There were two things that captivated us in Nietzsche. The first was his vainglorious atheism. Even today I am often struck by young people discovering that it is a quite normal option to be happy and virtuous and adapted to society and deny all religious belief. What we call an atheistic crisis may really be two crises--crisis one is when you realize there is no evidence for this God hypothesis and everything you were taught is largely fictional; crisis two comes later when you realize there are two worlds here. The believers and the unbelievers and there often is no visible marker as to which world you are in at any given moment. So much of our experience involves us interacting with people who we can not understand.

The other thing which captivated us was his life story as the lone tortured genius who was unread in his lifetime, but achieved an immortal greatness when people who were not even born when he died popularized his works. We were all lone tortured geniuses, you see, with an arrogance that eventually our brilliant written works would survive us as an immortal testimony to the madness of our time. Folly worthy of Erasmus, no doubt.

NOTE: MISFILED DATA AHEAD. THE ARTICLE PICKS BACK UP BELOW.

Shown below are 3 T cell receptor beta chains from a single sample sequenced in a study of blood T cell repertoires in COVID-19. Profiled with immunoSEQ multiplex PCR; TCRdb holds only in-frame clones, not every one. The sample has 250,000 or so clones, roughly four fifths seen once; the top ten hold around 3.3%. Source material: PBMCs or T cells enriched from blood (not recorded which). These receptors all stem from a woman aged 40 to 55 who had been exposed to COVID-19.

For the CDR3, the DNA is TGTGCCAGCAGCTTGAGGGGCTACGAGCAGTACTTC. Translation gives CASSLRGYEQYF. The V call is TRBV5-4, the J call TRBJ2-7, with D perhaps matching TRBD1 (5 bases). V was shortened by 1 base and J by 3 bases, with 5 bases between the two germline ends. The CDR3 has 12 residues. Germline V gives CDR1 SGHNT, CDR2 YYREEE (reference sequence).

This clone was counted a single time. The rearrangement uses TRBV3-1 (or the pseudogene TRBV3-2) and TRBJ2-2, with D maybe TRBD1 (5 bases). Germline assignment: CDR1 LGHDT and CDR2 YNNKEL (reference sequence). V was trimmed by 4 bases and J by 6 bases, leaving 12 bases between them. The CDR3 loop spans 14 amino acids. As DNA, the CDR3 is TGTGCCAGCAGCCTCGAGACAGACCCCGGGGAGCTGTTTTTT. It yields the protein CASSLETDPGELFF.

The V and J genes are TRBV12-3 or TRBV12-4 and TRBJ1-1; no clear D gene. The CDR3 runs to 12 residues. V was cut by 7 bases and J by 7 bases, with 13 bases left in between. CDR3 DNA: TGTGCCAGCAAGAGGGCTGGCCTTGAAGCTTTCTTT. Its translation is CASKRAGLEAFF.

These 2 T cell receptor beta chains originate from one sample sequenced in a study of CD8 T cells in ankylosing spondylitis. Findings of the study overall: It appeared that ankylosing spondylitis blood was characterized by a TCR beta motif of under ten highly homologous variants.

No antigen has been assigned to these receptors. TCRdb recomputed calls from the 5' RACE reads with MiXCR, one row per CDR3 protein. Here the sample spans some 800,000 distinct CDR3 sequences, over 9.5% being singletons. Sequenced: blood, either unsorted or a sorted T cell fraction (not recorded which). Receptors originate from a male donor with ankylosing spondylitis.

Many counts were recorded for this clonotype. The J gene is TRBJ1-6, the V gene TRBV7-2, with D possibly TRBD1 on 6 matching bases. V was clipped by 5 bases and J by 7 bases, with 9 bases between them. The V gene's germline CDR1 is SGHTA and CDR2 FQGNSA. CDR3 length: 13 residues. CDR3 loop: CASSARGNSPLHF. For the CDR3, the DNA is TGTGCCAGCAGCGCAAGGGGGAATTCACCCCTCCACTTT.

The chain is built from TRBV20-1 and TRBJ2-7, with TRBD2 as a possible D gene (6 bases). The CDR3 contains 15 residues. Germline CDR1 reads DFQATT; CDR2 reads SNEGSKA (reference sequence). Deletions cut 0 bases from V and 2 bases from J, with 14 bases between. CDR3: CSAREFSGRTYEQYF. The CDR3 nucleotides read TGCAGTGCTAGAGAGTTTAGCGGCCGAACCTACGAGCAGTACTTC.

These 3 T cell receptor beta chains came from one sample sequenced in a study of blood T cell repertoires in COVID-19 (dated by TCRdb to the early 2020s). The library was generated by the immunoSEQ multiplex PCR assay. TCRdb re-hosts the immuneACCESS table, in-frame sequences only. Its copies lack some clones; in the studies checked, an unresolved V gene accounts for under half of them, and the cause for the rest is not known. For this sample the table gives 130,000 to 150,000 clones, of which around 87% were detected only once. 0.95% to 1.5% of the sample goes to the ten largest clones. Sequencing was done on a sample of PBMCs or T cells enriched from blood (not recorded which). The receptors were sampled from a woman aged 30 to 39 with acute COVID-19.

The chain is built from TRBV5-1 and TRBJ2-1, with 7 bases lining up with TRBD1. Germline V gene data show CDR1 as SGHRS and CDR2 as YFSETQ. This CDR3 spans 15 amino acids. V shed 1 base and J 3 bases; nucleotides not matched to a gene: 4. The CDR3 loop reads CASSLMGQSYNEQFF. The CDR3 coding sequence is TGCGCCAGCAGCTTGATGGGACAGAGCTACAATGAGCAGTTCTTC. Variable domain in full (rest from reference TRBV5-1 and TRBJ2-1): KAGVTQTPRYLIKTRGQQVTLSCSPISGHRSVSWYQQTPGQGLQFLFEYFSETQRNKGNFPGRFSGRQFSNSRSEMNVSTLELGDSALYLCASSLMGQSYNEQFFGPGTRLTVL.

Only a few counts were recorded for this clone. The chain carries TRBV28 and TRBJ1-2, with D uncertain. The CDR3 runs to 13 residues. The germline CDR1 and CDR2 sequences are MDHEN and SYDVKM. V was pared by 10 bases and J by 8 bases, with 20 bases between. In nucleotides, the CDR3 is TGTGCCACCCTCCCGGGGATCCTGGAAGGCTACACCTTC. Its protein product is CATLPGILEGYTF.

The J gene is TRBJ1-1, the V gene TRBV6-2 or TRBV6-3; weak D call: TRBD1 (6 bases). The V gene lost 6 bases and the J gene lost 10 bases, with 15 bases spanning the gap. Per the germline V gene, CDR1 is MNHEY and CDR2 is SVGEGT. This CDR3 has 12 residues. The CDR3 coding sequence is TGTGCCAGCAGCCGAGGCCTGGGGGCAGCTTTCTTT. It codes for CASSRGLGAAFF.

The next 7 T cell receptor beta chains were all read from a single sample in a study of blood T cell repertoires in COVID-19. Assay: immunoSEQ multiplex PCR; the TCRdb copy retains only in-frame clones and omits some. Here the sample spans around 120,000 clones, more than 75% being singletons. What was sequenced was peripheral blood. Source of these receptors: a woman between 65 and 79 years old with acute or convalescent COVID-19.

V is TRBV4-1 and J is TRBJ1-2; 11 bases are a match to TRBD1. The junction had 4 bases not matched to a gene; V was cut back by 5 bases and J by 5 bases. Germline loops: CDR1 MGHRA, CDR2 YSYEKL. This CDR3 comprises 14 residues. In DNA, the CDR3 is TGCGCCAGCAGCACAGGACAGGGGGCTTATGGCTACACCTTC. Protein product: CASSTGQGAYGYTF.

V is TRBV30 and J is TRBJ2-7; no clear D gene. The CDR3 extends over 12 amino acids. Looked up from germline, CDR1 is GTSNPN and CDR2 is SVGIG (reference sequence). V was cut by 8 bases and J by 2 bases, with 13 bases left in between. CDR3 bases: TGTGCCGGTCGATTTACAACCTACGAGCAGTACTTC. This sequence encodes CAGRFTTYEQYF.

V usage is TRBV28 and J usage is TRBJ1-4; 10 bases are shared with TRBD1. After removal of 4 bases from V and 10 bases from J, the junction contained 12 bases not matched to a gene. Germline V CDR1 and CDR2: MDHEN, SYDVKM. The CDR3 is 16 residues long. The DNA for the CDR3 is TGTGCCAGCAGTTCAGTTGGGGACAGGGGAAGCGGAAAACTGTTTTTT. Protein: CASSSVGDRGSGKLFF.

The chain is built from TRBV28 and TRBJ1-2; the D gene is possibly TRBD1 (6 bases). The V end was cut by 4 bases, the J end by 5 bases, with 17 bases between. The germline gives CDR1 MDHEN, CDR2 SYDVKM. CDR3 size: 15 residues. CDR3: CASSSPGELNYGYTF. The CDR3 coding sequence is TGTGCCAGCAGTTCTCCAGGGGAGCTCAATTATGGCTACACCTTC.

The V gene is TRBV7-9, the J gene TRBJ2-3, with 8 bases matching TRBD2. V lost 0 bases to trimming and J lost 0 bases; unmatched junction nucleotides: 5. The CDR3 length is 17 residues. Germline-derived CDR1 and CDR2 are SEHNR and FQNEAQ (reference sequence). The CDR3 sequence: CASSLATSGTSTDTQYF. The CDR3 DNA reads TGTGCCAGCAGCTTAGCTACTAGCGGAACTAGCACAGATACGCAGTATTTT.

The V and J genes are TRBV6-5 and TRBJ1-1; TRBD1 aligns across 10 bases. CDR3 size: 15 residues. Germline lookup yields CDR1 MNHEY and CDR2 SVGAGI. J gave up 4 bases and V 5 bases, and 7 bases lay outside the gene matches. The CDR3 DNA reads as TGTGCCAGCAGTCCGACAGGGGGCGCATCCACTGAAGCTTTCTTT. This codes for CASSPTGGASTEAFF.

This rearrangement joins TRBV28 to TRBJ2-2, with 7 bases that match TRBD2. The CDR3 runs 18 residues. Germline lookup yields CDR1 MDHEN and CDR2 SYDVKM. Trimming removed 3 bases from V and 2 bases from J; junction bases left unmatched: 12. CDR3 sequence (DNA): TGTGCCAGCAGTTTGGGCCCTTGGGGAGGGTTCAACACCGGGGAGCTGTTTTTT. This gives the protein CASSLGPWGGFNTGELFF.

Text 4 - The Teachings of Don Juan, a Yaqui Way of Knowledge by Carlos Castaneda.

This was before the debunking of Castaneda's anthropological credentials, about which I still have not made up my mind. This book, which was advertised as Castaneda's ethnography thesis for his degree, may be a work of fiction. If it is a work of fiction, it is still a fine book; and if Castaneda was not a fine man, he was still a fine writer.

The thing which all these books had in common was an appeal to our individualism. The truth is out there, X-files style, and we have to be ever vigilant and skeptical when we explore the intellectual landscape. I got a nifty diploma there, but this lesson was the most valuable thing I found at Berkeley.